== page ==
The Remarkable Walt Disney, and the Challenge for Those Who Followed

It was the Remarkable Walt Disney…
…who managed the creative magic that evolved into Disneyland and Walt Disney World.

As the world watches Disney, celebrating Disneyland’s 50th anniversary, it becomes clear that changes are coming to Disney theme parks, animation projects, and movies. Amidst controversy surrounding top Disney management and the corporate board of directors, it makes sense to look at how Walt Disney originated management systems that, years after his death, would become the model for great business management and customer service around the world.

Perhaps even more surprising is how successfully the model has survived through the deaths of Walt Disney and his brother Roy, and succeeding management teams.

After Walt, Roy
Roy O. Disney had been more than a brother to Walt; he was, perhaps, his biggest booster and champion through the years.

As a youngster, Walt looked up to his older brother, Roy, for guidance and help. Roy assumed the role of protector, watching over Walt and even sending him a few dollars from time to time when Walt’s first business was getting started in Kansas City.

When Walt moved to California in 1923, It was Roy who came up with the first money and who checked himself out of a hospital to help Walt with his new venture, the Disney Bros. Studio.

Roy had been considering retiring, but when Walt died in December, 1966, Roy decided to stay active with the company and finish building Walt’s latest dream, the “Florida project,” which became Walt Disney World.

It was a difficult time. Over the years, the Disney organization had developed into two camps, “Roy’s boys,” the finance and business arm; and “Walt’s Boys,” the creative force behind the Disney accomplishments.

Roy’s challenge was melding the two camps into one. It was not an easy task, because dealing with artists was difficult for him.

Throughout construction, Roy and others in the company asked the question, “What would Walt do?” Their answer, created with the experience and association with Walt for many years, guided them in building a remarkable complex at Walt Disney World.

The Card Walker Years
Finally, Roy named Card Walker as his successor, probably because he felt Card was be a good leader and was likely to carry on with Walt’s vision. After all, that had been Roy’s role all those years.

Walker was effective at carrying out Walt Disney’s plans. The studio finished up projects that carried Walt’s blessing, and even Epcot, Walt’s dream “city of the future,” was built into a theme park at Walt Disney World. The “city” aspect of Epcot wasn’t built, however, because they weren’t too sure how to do that. But they knew how to put together a theme park, with attractions that would involve people, so that was what happened at Epcot.

As years passed, the company began to founder, running out of ideas that carried Walt’s blessing. In asking “What would Walt do?” they were really asking, “What did Walt do?” The result? They followed old plans, and ran out of material. There were few new directions for the company to go.

As the company stagnated, no new theme park attractions were developed and attendance dropped, movie projects were uninspired and profits lagged there, too.

Finally, in an effort to revive the tiring company, the board named Ron Miller to lead the company. Walt Disney’s son-in-law, Ron had a number of ideas to get things rolling.

Time, however, would not be friendly to Ron. After years of reduced profitability, the company had become attractive as a takeover target, and the wolves were circling the Disney camp.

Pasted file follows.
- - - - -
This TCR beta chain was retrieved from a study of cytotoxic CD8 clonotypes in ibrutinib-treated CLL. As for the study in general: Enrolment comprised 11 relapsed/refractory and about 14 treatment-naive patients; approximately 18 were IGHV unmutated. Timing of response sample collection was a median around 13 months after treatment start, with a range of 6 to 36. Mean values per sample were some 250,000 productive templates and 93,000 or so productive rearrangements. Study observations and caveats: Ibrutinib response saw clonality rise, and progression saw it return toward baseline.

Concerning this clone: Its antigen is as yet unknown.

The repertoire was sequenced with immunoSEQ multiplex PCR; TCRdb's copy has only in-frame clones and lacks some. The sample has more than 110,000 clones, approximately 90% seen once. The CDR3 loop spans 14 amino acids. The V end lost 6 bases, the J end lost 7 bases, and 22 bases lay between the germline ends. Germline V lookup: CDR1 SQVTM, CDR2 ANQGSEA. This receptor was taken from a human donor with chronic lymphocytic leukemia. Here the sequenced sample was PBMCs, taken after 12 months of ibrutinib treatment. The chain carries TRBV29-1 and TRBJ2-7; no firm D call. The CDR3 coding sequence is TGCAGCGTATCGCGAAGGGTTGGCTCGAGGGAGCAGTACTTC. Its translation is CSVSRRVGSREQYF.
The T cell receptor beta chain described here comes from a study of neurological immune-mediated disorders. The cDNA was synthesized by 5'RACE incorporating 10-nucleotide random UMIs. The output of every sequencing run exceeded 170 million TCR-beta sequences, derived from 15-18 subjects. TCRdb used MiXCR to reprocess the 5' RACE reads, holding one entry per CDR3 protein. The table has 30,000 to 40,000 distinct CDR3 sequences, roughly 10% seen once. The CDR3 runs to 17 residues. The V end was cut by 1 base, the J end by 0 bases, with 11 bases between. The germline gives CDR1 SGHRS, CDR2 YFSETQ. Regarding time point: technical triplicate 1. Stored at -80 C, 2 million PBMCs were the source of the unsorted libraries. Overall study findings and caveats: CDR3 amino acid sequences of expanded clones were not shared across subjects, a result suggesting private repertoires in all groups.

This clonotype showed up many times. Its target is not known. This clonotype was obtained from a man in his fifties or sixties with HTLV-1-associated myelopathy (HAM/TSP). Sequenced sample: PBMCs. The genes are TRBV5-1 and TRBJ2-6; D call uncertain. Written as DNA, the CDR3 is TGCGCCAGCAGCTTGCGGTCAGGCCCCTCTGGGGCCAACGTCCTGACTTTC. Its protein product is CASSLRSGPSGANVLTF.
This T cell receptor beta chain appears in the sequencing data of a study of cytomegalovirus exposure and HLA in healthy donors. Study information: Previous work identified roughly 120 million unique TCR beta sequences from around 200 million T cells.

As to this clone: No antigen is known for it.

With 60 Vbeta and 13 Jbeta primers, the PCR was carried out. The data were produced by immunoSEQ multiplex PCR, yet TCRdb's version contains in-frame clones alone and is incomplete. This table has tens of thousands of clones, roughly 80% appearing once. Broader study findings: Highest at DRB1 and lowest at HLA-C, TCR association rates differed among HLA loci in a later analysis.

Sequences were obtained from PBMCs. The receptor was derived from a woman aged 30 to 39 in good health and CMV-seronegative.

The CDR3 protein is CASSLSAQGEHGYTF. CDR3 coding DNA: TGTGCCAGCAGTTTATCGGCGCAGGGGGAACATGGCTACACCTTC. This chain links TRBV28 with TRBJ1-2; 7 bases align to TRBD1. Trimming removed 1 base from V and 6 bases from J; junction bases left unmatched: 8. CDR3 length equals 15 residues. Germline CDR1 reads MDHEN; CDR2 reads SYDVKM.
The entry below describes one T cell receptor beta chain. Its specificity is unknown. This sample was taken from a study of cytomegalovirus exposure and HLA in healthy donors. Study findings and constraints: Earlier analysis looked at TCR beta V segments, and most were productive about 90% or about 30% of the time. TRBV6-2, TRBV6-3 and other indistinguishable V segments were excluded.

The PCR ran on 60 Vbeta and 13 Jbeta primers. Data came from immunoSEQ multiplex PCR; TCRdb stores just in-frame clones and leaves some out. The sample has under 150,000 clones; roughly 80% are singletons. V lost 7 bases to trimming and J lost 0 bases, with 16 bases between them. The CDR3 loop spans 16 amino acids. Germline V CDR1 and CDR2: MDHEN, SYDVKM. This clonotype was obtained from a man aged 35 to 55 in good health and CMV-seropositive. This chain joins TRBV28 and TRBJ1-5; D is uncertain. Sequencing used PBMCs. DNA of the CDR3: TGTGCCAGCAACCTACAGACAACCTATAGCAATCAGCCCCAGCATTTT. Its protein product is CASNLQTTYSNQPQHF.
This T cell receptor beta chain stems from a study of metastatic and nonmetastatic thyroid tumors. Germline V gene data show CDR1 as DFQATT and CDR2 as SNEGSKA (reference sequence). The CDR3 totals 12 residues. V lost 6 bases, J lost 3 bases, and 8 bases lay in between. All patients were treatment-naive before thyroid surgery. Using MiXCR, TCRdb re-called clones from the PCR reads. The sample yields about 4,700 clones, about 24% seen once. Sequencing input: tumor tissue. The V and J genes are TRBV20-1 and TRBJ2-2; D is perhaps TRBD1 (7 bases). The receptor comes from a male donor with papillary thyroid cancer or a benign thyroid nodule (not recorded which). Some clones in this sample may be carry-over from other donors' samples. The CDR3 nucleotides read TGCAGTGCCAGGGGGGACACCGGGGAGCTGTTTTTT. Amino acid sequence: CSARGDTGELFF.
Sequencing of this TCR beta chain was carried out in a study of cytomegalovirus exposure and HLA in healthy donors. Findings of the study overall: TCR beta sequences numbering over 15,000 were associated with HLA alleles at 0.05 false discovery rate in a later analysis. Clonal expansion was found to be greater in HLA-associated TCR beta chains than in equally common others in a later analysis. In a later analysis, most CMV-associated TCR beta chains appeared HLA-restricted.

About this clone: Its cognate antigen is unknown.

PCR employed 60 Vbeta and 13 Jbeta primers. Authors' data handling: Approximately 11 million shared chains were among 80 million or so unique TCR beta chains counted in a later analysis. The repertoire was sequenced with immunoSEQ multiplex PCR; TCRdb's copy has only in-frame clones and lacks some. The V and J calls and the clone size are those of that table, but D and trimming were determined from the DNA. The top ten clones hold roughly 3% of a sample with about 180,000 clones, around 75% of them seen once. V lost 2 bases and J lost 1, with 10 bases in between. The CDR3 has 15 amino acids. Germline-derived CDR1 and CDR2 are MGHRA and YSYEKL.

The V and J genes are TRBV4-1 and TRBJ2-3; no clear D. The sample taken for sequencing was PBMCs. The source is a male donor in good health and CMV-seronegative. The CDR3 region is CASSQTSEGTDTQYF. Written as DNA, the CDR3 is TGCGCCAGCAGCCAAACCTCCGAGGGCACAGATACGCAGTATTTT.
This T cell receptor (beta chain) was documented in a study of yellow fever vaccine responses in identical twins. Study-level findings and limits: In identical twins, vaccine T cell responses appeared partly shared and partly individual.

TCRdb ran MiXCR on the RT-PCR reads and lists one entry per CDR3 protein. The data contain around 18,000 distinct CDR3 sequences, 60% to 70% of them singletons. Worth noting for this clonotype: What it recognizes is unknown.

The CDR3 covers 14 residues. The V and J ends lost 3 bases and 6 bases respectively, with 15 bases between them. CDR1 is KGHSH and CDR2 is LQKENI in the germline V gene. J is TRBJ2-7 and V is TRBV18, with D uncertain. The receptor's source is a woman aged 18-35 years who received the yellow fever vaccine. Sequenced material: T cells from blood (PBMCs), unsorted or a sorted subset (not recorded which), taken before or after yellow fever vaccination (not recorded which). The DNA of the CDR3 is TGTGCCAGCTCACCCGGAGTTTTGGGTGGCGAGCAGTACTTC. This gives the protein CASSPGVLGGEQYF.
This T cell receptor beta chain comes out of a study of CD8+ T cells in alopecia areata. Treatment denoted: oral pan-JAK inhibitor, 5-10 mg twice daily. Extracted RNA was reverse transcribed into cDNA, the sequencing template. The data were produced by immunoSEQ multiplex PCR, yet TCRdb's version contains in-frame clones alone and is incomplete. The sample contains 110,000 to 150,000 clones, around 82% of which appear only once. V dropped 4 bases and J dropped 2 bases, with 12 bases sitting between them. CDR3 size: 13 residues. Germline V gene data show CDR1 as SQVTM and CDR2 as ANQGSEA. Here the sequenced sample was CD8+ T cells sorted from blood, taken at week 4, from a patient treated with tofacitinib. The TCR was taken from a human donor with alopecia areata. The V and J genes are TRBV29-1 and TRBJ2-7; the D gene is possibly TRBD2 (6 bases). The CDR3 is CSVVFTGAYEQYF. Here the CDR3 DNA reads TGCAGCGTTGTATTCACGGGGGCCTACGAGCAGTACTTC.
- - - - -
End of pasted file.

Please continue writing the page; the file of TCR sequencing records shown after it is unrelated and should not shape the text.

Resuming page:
Michael Eisner’s Opportunity
Roy E. Disney, Walt’s nephew and son of Walt’s brother, Roy, resigned his position on Disney’s board of directors and started looking for a friendly suitor who would allow the company to remain independent. (Roy E. Disney returned to the board later.)

The short story is that Ron Miller was thrown out in 1984 before he had much opportunity to make a difference, and Frank Wells was brought in as president, with Michael Eisner as CEO. Eisner had been at Paramount, and before that ABC. His challenge: Re-energize Disney and make it into a respectable movie studio.

Eisner and Wells insisted on radical change. New movie projects were started, new people brought in to the operation. The new staff was resistant to adopt the Disney culture, and wearing a Mickey Mouse shirt became evidence of misplaced loyalties.

At the theme parks, an interesting discovery was made. Walt Disney had put in place a training and management system that was so good, it was still working many years later. In spite of reduced attraction development and the resulting reduction in attendance, the guests who did go to Disneyland and Walt Disney World were delighted with the Disney style of customer service.

Eisner’s attention to the parks was focused on developing new attractions and expanding the hotels and hospitality business associated with park visitors. Theme park admission prices were increased over time to more realistic levels.

While the changes implemented by Eisner and Wells were received by Disney theme park employees with mixed feelings, park attendance was boosted and profits climbed.

One of the secrets of the original Disney management was the balance between Walt Disney and his brother, Roy.

Michael Eisner had a similar balance in his corporate office with Frank Wells. Their joint synergy resulted in a company with booming business, developing profitable projects in nearly every part of the business.

Frank Wells was killed in a helicopter accident in 1994. The death sparked a breakup between Jeffrey Katzenberg and Michael Eisner, leading to the creation of Dreamworks SKG. It also destroyed the synergistic management at Disney. Eisner, without Wells, was to discover the company losing profitability despite his efforts to continue growth.

Ultimately, that led to Roy E. Disney’s resignation (again) from the board, and an offer, later rescinded, from Comcast to buy the company.